# Request to API can fail under some conditions,
# so we will wrap it in try .. catch block
try {
  $domain = '';
  # This function will return True if the domain is taken, False if it's not
  $is_taken = request_api($domain);
  echo "Domain $domain is: ".($is_taken ? "Taken" : "Vailable")."\n";
} catch (Exception $e) {
  echo "Error: ".$e->getMessage()."\n";

  * Make request to the API
  * @param string Domain name
  * @return boolean
function request_api($domain) {
  /* Settings */
  // Request timeout in seconds
  $timeout = 60;
  // Url
  $url = ""
  /* Make Request */
  // Init curl
  $curl = curl_init($url);
  // Curl settings
  curl_setopt($curl, CURLOPT_RETURNTRANSFER, true);
  curl_setopt($curl, CURLOPT_FAILONERROR, true);
  curl_setopt($curl, CURLOPT_TIMEOUT, $timeout);
  curl_setopt($curl, CURLOPT_CONNECTTIMEOUT, $timeout);
  // Make request
  $result = curl_exec($curl);
  $error = curl_error($curl);
  /* Validate result */
  // HTTP error
  if (!empty($error)) {
    throw new Exception("API error:\n".$url."\n".$error);
  // Empty result
  if (empty($result)) {
    throw new Exception("API reply is empty:\n".$url);
  // Decode the reply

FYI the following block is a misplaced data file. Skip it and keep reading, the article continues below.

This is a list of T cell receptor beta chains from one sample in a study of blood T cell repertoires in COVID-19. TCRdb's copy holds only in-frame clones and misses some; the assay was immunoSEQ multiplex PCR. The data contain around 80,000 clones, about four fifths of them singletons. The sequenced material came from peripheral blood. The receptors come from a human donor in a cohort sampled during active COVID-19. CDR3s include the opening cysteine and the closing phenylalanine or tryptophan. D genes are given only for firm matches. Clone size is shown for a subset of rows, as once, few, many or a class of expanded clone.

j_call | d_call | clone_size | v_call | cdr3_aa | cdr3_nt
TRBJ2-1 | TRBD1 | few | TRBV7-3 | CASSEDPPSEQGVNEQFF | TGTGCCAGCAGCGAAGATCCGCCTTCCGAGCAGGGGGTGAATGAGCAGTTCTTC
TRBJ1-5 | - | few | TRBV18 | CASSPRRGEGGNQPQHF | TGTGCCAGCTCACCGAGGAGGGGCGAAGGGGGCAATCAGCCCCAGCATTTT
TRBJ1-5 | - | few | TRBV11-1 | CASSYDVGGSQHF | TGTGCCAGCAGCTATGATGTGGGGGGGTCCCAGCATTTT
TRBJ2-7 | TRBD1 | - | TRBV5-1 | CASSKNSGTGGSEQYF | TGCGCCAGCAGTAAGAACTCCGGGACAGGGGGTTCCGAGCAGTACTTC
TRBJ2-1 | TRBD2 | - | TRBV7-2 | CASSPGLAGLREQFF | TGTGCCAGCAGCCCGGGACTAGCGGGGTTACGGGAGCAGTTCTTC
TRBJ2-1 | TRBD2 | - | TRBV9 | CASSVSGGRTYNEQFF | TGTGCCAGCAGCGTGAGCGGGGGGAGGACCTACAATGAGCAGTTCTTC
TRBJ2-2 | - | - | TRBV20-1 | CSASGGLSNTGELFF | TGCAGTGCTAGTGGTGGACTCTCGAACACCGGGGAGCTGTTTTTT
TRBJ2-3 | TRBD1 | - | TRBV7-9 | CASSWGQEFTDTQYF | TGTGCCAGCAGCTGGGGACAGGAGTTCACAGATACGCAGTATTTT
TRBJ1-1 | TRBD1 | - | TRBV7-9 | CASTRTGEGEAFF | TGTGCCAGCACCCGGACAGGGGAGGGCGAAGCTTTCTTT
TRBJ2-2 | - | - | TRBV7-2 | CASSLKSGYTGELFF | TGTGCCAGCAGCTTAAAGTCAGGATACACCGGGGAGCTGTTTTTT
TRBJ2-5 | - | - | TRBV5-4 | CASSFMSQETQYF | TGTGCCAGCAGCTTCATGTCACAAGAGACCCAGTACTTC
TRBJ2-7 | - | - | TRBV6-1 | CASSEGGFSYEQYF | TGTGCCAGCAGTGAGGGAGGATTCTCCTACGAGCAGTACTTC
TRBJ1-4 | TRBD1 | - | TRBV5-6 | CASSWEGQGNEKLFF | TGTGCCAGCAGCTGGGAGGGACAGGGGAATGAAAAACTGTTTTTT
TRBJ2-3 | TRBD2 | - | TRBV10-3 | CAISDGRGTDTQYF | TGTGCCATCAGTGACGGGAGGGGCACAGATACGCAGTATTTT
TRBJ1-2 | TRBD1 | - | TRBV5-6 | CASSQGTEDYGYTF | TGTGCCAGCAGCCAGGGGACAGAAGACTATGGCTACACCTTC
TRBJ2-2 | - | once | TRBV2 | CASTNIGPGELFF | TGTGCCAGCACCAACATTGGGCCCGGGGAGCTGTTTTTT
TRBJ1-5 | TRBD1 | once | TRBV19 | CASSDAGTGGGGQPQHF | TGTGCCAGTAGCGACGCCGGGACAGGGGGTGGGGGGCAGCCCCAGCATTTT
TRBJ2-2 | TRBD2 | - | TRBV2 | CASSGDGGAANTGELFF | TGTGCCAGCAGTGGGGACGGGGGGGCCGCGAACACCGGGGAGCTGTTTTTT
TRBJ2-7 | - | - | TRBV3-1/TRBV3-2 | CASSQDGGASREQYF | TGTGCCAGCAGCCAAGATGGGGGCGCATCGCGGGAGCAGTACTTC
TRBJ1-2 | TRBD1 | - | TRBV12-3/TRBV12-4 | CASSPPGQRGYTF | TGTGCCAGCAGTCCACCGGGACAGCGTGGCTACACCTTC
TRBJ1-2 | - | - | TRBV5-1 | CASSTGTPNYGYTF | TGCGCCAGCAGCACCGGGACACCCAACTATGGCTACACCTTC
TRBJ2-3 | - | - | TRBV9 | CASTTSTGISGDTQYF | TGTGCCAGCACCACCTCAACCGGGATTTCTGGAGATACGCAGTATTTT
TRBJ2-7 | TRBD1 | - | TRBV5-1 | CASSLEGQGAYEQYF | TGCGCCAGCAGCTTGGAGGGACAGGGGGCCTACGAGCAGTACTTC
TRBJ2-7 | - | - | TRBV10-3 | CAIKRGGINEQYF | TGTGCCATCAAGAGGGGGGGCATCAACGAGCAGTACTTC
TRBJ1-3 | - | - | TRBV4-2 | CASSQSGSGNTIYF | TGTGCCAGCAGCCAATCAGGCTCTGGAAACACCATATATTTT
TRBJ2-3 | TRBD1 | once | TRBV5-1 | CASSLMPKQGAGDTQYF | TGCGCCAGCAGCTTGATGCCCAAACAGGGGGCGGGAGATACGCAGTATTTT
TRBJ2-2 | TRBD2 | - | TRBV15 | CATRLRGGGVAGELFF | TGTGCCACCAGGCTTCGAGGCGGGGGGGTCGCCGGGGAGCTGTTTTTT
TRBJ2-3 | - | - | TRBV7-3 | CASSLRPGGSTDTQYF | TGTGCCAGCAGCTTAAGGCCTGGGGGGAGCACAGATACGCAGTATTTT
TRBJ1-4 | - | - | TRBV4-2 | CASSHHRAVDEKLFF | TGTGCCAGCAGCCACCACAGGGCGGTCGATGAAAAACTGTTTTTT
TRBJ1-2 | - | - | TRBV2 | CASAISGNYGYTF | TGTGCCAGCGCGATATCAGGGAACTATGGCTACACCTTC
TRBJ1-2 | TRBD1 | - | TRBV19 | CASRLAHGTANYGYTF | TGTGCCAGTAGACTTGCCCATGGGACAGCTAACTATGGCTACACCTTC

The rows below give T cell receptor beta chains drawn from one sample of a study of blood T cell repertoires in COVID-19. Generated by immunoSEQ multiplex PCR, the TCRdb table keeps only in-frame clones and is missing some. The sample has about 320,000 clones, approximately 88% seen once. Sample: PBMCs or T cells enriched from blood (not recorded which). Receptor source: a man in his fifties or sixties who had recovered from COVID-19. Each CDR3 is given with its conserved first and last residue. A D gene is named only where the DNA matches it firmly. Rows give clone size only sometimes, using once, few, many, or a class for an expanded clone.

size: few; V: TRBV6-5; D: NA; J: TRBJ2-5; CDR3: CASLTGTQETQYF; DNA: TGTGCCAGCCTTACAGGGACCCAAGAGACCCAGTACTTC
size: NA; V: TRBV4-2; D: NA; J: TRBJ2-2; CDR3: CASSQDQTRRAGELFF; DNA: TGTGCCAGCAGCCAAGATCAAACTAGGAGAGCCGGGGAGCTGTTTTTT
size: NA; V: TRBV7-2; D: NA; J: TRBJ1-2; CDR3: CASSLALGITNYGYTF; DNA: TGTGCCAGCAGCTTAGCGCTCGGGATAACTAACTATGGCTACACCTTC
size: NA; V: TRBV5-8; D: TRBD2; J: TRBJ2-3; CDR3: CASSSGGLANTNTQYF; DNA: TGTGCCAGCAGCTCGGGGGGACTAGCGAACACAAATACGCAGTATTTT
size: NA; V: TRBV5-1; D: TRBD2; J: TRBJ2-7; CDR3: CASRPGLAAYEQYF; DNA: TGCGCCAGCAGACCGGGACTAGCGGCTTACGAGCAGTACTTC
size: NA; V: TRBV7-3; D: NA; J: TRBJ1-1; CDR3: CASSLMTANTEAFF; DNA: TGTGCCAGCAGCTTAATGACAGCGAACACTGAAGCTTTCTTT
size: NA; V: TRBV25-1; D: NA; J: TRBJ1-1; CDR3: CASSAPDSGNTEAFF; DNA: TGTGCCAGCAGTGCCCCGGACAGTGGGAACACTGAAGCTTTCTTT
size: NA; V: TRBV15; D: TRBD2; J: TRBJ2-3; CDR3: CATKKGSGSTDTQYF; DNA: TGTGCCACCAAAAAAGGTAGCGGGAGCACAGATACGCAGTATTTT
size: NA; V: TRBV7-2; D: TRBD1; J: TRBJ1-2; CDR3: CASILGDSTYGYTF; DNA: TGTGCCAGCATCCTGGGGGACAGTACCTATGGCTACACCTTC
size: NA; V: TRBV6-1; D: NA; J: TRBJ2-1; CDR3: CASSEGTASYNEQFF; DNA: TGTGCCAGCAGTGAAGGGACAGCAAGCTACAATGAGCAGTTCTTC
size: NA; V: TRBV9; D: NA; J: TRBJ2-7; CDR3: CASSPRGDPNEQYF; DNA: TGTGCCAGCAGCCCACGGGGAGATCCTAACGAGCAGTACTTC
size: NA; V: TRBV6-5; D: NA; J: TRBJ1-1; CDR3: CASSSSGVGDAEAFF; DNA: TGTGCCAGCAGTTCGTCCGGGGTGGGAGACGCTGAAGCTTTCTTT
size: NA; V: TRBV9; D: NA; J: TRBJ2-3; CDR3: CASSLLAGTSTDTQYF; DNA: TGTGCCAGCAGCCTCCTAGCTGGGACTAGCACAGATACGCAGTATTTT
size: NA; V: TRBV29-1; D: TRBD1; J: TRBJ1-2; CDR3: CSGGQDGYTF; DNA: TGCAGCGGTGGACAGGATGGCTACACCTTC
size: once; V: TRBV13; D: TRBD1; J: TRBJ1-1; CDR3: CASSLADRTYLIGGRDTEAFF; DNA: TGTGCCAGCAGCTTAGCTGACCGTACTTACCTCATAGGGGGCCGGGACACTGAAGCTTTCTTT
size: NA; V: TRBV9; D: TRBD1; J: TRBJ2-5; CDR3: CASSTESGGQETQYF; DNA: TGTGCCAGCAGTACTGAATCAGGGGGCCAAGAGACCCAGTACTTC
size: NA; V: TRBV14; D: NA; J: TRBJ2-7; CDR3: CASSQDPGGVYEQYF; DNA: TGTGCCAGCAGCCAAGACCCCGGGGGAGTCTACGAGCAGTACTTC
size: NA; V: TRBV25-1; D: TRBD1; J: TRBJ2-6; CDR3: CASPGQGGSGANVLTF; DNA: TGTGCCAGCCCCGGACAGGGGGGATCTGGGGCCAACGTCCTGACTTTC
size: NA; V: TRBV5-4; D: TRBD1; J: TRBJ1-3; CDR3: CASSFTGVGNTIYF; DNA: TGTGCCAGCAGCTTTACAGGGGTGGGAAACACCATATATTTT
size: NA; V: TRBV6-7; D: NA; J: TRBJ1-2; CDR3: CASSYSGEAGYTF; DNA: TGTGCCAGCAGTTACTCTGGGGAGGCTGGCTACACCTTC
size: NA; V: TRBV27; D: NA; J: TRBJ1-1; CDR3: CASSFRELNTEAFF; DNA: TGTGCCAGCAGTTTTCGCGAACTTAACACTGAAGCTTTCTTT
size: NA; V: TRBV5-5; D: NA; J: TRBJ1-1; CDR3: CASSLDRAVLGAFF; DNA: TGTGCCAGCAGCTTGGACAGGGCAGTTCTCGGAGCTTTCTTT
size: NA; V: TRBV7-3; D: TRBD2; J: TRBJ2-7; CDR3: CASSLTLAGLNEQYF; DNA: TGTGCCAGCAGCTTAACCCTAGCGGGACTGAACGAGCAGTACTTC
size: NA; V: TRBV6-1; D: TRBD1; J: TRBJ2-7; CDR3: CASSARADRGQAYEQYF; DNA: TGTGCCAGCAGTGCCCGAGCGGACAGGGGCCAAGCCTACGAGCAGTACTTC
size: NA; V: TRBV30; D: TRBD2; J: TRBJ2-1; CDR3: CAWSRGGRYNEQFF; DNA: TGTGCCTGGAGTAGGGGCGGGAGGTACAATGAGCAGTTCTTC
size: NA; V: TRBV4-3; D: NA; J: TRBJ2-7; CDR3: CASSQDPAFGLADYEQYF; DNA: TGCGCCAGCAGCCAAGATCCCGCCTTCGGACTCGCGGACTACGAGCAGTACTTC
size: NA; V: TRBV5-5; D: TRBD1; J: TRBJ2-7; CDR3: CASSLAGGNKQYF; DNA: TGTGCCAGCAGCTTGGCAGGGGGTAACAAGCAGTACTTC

$result_decoded = json_decode($result, true);
  // Error while decoding?
  if (empty($result_decoded)) {
    throw new Exception("API decoding failed:\n".$url."\n".$result);
  // Status is missing?
  if (!isset($result_decoded['status'])) {
    throw new Exception("API status is missing:\n".$url."\n".var_export($result_decoded, true));
  // Status is invalid?
  if ((int)$result_decoded['status'] !== 0) {
    throw new Exception("API status is invalid:\n".$url."\n".var_export($result_decoded, true));
  // Taken is missing?
  if (!isset($result_decoded['taken'])) {
    throw new Exception("API taken field is missing:\n".$url."\n".var_export($result_decoded, true));
  /* Return result */
  return !empty($result_decoded['taken']);

Do not forget to replace YOUR_API_KEY in the code example with your real WhoAPI key. You can find it in your members area here: We offer free requests to this API so you do not need to pay us to test the code.

As a result of the successful launch you should see the following string:
Domain is: Taken

Now you can use the code for your purposes of checking domain availability.

So that’s how you build a domain checker that’s working properly. I understand it’s hard at first, and the team behind these pages are no strangers to creating APIs and tools… but we are by no means some special one-of-a-kind people. You can do it too, and the only way to build a domain checker tool, is by taking the first step. Reading this post is the first step. Second is using the code we laid out for you. I hope this short guide helps you.


Goran Duskic has been the Founder and CEO of WhoAPI Inc. since 2011, a company that specializes in developing APIs, including the well-known Whois API. He started his career in internet entrepreneurship in 2006 and has co-founded several online businesses, including a web hosting company that he later sold. Goran's work primarily involves creating practical API solutions to meet technological needs.